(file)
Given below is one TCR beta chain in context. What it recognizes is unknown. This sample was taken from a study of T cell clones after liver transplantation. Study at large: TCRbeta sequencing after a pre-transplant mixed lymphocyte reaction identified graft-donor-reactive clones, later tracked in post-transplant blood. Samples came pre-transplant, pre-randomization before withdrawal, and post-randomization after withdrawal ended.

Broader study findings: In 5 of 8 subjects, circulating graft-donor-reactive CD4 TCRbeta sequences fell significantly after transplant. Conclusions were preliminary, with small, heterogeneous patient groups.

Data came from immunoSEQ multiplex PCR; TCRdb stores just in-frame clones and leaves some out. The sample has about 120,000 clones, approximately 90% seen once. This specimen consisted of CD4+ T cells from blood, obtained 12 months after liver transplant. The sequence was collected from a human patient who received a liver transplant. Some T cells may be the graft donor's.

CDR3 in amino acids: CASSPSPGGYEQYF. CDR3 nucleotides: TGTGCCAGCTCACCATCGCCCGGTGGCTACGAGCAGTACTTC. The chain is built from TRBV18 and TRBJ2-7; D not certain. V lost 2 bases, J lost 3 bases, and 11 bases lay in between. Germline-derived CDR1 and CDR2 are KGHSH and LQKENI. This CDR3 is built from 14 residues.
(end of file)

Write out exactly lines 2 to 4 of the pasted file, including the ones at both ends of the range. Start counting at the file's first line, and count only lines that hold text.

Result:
Broader study findings: In 5 of 8 subjects, circulating graft-donor-reactive CD4 TCRbeta sequences fell significantly after transplant. Conclusions were preliminary, with small, heterogeneous patient groups.

Data came from immunoSEQ multiplex PCR; TCRdb stores just in-frame clones and leaves some out. The sample has about 120,000 clones, approximately 90% seen once. This specimen consisted of CD4+ T cells from blood, obtained 12 months after liver transplant. The sequence was collected from a human patient who received a liver transplant. Some T cells may be the graft donor's.

CDR3 in amino acids: CASSPSPGGYEQYF. CDR3 nucleotides: TGTGCCAGCTCACCATCGCCCGGTGGCTACGAGCAGTACTTC. The chain is built from TRBV18 and TRBJ2-7; D not certain. V lost 2 bases, J lost 3 bases, and 11 bases lay in between. Germline-derived CDR1 and CDR2 are KGHSH and LQKENI. This CDR3 is built from 14 residues.